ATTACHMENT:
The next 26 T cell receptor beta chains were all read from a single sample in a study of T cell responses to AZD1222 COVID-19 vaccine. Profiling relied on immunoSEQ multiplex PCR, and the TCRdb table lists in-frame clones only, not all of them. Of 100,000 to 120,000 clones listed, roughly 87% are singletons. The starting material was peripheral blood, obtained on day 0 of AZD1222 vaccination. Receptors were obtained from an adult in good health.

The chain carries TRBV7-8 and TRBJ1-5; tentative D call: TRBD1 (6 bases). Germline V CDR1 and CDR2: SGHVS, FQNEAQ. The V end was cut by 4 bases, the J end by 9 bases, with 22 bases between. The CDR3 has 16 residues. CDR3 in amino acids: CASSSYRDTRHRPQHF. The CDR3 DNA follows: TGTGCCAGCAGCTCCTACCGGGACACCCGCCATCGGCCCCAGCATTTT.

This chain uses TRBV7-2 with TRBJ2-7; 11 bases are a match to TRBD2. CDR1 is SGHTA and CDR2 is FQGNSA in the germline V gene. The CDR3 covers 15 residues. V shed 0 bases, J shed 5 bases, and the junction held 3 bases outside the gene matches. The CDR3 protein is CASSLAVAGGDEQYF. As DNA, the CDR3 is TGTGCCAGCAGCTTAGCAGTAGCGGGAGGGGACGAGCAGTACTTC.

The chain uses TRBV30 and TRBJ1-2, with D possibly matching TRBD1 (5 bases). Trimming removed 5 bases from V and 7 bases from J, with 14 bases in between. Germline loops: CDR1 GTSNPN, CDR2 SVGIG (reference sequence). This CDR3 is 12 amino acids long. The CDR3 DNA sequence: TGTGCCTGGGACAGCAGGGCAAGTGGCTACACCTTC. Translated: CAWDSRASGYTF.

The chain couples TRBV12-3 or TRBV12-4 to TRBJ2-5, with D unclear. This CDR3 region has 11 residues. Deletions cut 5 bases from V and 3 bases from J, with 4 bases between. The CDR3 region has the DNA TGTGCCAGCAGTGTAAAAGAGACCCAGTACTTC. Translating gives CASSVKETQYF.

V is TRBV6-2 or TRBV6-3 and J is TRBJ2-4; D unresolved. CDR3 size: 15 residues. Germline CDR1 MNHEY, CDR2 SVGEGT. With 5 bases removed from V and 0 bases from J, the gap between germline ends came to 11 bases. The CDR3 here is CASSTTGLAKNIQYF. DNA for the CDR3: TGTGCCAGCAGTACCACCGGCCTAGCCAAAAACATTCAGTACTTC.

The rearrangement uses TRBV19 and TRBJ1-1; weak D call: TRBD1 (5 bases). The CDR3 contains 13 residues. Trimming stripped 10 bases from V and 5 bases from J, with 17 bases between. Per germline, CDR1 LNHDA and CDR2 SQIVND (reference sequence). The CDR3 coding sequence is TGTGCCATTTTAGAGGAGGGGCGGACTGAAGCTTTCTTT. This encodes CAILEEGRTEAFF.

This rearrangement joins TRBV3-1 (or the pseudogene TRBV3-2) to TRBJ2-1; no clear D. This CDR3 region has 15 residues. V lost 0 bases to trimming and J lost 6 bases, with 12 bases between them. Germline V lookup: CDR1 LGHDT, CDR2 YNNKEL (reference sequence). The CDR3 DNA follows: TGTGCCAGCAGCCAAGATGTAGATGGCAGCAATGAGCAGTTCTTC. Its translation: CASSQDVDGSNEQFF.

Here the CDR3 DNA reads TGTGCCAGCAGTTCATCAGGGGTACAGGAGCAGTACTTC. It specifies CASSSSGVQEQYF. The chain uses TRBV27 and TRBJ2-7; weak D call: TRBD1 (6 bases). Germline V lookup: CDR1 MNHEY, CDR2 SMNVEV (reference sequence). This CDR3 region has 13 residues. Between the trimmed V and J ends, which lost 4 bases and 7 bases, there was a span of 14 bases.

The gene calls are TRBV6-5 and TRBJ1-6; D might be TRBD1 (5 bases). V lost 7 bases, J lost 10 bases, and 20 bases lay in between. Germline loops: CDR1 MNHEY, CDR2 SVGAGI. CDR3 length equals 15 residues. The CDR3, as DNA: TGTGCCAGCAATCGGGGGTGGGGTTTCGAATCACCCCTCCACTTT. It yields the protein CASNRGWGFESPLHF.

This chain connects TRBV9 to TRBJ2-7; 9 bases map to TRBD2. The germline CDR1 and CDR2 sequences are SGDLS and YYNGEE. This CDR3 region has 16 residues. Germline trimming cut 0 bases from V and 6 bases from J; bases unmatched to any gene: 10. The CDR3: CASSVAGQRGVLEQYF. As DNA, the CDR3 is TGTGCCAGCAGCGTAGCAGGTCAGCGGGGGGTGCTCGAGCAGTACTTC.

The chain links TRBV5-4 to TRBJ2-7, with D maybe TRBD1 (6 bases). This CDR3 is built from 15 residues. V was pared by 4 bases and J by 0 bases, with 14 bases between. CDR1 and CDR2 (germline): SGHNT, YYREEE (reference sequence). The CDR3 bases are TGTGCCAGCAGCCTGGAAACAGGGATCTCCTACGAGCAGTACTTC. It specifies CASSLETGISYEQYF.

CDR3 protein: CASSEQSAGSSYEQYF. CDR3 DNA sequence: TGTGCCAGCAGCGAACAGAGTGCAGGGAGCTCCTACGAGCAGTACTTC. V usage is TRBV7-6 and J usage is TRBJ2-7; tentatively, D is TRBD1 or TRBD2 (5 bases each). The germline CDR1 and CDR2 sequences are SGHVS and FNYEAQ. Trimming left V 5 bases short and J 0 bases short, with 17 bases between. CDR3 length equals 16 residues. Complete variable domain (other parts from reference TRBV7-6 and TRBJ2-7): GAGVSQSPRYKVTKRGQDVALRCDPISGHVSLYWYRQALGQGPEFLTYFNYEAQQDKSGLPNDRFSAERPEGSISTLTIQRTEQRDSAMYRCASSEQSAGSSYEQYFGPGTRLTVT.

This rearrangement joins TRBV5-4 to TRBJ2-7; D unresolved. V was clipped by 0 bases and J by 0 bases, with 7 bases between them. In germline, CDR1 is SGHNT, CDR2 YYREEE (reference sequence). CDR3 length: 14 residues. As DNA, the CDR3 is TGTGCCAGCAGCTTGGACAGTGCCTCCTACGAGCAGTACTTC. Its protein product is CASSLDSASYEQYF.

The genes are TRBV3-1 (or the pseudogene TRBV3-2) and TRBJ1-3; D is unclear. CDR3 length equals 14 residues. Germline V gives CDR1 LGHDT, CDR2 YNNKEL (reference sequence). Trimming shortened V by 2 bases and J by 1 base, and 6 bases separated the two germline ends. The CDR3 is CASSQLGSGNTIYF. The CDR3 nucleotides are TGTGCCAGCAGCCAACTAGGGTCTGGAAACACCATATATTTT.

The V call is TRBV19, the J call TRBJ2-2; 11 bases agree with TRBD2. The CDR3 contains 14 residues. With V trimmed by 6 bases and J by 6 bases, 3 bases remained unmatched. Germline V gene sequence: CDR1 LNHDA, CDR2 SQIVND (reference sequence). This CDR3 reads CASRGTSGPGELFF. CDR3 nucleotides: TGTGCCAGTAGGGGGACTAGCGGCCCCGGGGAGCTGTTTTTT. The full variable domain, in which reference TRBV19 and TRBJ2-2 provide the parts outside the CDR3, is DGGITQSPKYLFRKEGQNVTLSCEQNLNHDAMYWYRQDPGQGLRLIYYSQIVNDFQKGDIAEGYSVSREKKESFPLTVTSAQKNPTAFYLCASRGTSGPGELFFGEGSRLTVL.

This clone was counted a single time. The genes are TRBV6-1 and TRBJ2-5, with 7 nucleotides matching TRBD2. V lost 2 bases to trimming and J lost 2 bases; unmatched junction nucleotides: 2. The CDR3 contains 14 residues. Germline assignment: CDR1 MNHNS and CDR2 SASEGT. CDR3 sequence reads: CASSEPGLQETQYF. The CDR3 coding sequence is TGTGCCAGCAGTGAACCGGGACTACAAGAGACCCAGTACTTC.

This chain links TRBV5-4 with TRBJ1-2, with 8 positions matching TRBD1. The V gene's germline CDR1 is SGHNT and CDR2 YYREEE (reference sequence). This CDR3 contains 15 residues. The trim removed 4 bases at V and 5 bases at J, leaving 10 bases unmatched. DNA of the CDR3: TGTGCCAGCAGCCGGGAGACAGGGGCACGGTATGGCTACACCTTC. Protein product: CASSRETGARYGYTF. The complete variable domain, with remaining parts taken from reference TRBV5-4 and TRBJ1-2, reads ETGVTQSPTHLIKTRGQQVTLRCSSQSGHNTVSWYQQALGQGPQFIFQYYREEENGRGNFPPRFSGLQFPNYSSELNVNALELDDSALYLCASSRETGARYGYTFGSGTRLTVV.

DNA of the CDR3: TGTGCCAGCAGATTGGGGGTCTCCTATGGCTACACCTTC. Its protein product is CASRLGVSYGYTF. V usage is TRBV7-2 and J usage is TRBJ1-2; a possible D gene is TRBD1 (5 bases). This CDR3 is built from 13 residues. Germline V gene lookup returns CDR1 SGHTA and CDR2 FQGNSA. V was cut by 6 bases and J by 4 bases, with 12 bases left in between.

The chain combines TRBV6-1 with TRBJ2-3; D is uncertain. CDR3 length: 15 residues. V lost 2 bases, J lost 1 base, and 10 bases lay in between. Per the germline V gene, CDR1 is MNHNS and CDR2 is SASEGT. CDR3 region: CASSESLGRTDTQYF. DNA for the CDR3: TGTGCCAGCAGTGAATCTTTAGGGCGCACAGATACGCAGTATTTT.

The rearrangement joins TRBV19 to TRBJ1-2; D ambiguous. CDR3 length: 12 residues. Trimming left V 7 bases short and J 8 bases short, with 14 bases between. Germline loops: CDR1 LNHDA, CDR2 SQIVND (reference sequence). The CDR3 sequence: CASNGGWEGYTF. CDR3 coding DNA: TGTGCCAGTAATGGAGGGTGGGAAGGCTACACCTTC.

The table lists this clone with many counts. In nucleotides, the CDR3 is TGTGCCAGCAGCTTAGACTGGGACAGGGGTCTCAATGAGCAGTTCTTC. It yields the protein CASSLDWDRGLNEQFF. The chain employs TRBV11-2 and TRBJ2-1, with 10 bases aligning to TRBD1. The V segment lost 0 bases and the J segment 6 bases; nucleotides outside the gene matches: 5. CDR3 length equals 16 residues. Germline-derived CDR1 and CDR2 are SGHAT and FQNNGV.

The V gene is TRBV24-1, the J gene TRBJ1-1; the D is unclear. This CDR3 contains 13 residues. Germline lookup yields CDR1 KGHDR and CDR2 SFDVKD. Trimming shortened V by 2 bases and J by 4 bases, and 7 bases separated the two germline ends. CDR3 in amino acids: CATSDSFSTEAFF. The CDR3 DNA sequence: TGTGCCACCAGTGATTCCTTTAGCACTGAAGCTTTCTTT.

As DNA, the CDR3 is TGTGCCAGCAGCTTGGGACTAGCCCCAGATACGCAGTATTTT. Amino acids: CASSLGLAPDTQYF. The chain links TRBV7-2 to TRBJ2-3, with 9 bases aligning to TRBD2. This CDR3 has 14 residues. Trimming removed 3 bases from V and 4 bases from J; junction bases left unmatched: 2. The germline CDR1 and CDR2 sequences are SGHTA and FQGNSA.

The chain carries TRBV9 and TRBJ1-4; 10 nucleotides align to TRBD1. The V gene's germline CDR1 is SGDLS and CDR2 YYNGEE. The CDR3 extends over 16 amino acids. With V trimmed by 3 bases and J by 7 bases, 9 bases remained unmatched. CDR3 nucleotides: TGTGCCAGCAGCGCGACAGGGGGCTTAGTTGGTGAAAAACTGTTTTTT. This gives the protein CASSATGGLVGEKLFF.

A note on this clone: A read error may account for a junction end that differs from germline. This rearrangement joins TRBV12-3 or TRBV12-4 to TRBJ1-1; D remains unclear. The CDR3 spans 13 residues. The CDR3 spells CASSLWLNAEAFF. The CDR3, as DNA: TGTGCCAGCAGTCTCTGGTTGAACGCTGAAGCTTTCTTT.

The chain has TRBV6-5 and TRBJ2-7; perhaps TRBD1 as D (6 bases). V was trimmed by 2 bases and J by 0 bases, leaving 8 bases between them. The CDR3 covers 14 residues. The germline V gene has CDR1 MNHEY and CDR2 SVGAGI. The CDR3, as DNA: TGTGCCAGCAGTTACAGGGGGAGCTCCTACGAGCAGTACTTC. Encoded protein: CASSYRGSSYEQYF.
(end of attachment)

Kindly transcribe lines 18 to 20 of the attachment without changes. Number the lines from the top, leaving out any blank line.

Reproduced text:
This chain links TRBV5-4 with TRBJ1-2, with 8 positions matching TRBD1. The V gene's germline CDR1 is SGHNT and CDR2 YYREEE (reference sequence). This CDR3 contains 15 residues. The trim removed 4 bases at V and 5 bases at J, leaving 10 bases unmatched. DNA of the CDR3: TGTGCCAGCAGCCGGGAGACAGGGGCACGGTATGGCTACACCTTC. Protein product: CASSRETGARYGYTF. The complete variable domain, with remaining parts taken from reference TRBV5-4 and TRBJ1-2, reads ETGVTQSPTHLIKTRGQQVTLRCSSQSGHNTVSWYQQALGQGPQFIFQYYREEENGRGNFPPRFSGLQFPNYSSELNVNALELDDSALYLCASSRETGARYGYTFGSGTRLTVV.

DNA of the CDR3: TGTGCCAGCAGATTGGGGGTCTCCTATGGCTACACCTTC. Its protein product is CASRLGVSYGYTF. V usage is TRBV7-2 and J usage is TRBJ1-2; a possible D gene is TRBD1 (5 bases). This CDR3 is built from 13 residues. Germline V gene lookup returns CDR1 SGHTA and CDR2 FQGNSA. V was cut by 6 bases and J by 4 bases, with 12 bases left in between.

The chain combines TRBV6-1 with TRBJ2-3; D is uncertain. CDR3 length: 15 residues. V lost 2 bases, J lost 1 base, and 10 bases lay in between. Per the germline V gene, CDR1 is MNHNS and CDR2 is SASEGT. CDR3 region: CASSESLGRTDTQYF. DNA for the CDR3: TGTGCCAGCAGTGAATCTTTAGGGCGCACAGATACGCAGTATTTT.